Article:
• Continued use even after it’s caused harm (e.g. legal, relationships, etc.). 
  • An inability to meet work responsibilities without Adderall. 
  • Taking more of the drug or for longer than prescribed. 
  • The inability to feel alert without use. 
  • Neglecting other important or necessary responsibilities in favor of taking the substance.
  • Spending a lot of money or time trying to obtain, use or recover from use.

Those with previous substance abuse disorders are more likely to develop an Adderall addiction. This can be particularly dangerous if certain drugs are combined with the stimulant. Using it with alcohol, for instance, can result in heart problems, behavioral issues, and alcohol poisoning since Adderall dulls the symptoms of drunkenness. 

Abusing this substance can also make you aggressive, paranoid or potentially result in hallucinations. Even the more common side effects of the drug – such as stomach pain, weight loss, uncontrollable shaking and headaches – can seriously interfere with your life. The withdrawal symptoms from attempting to stop – listed below – can also be serious:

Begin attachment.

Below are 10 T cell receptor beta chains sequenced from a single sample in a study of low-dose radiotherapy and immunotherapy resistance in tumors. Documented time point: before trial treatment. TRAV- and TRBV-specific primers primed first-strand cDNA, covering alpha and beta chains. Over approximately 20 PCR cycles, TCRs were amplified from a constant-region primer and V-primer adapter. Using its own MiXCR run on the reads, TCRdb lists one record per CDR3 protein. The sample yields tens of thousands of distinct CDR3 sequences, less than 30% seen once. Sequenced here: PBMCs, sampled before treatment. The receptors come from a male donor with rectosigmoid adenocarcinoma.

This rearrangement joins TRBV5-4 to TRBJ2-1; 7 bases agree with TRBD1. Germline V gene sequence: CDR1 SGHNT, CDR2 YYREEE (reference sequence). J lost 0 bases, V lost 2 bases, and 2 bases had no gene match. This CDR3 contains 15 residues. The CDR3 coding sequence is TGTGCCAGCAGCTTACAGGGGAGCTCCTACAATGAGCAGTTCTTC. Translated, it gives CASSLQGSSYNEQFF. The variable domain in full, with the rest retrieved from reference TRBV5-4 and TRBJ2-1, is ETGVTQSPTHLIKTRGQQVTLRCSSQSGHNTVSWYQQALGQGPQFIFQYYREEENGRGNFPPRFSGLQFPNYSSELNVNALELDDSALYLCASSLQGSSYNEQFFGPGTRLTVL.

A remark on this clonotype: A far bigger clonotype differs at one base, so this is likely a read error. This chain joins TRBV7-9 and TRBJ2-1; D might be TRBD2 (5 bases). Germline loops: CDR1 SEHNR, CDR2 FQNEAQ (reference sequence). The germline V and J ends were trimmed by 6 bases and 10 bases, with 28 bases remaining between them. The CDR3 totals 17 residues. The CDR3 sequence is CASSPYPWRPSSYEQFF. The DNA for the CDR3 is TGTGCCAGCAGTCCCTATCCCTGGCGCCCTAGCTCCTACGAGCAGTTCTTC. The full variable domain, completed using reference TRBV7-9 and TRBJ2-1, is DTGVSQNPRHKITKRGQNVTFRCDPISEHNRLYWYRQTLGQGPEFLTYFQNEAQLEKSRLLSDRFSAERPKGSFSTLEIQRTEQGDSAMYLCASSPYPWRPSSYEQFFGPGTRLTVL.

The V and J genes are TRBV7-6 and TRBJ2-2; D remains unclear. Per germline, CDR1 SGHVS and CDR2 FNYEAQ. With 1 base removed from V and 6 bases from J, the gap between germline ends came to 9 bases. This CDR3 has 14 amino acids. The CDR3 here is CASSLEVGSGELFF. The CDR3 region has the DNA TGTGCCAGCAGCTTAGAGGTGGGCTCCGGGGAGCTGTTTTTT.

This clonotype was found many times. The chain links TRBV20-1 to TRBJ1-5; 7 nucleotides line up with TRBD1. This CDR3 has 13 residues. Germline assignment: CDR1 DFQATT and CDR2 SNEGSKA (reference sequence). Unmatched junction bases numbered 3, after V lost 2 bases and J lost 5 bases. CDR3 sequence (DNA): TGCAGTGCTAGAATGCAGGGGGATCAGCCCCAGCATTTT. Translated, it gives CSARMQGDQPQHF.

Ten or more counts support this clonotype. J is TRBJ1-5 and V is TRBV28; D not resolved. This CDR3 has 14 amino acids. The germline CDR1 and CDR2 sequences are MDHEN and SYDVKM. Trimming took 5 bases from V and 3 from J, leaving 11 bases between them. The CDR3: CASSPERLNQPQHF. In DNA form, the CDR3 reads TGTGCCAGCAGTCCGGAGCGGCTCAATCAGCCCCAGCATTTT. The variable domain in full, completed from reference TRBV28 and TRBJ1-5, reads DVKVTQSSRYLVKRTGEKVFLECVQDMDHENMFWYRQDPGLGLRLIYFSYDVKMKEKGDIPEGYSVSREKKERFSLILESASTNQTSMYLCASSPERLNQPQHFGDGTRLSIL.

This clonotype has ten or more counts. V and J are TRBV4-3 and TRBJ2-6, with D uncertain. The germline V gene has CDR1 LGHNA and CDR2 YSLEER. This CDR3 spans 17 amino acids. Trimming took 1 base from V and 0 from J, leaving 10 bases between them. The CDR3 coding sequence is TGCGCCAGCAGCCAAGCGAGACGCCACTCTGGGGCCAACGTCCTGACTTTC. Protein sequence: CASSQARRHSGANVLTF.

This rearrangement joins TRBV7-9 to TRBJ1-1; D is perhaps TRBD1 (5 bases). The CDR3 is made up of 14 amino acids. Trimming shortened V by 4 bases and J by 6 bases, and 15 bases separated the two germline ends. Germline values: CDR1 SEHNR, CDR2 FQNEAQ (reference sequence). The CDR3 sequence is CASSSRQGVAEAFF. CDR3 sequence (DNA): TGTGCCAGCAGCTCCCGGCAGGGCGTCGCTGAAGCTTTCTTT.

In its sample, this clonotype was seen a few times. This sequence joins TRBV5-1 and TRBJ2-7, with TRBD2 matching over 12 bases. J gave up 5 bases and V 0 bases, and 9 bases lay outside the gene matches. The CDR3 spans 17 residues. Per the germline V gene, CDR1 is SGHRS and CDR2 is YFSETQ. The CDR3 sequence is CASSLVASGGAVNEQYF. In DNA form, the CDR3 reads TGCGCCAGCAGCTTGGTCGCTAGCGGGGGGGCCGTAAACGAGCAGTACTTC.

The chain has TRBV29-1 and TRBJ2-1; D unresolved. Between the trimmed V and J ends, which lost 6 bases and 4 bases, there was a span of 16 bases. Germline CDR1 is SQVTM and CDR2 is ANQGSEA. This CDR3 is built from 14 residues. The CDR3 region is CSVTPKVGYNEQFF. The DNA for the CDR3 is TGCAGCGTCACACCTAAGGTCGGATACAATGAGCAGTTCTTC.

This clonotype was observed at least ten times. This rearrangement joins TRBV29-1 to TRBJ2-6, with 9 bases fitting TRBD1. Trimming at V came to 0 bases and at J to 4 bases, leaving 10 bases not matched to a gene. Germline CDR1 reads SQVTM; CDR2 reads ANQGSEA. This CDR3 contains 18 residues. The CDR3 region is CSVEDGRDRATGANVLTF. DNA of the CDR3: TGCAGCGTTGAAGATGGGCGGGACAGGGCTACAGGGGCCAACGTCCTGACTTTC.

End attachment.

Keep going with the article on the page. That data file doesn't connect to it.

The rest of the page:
• Depression and suicidal thoughts. 
  • Irritability. 
  • Intense nightmares. 
  • Oversleeping and insomnia. 
  • Increased appetite. 
  • Difficulty concentrating. 
  • Body aches.

Whether you began taking the drug with or without a prescription, the symptoms of Adderall addiction can be dangerous. The physical ailments can be minor or serious, but the overall effect on your life will be significant. At Transformations Treatment Center, we offer programs for detox and continued treatment. Don’t suffer alone in silence. 

Signs of Adderall Addiction

While prescriptions for Adderall haven’t increased over the years, rates of non-medical use and misuse of the drug have risen. Individuals with substance abuse disorders typically try to hide them from others, but the studies prove that more people are taking the drug without having received a prescription.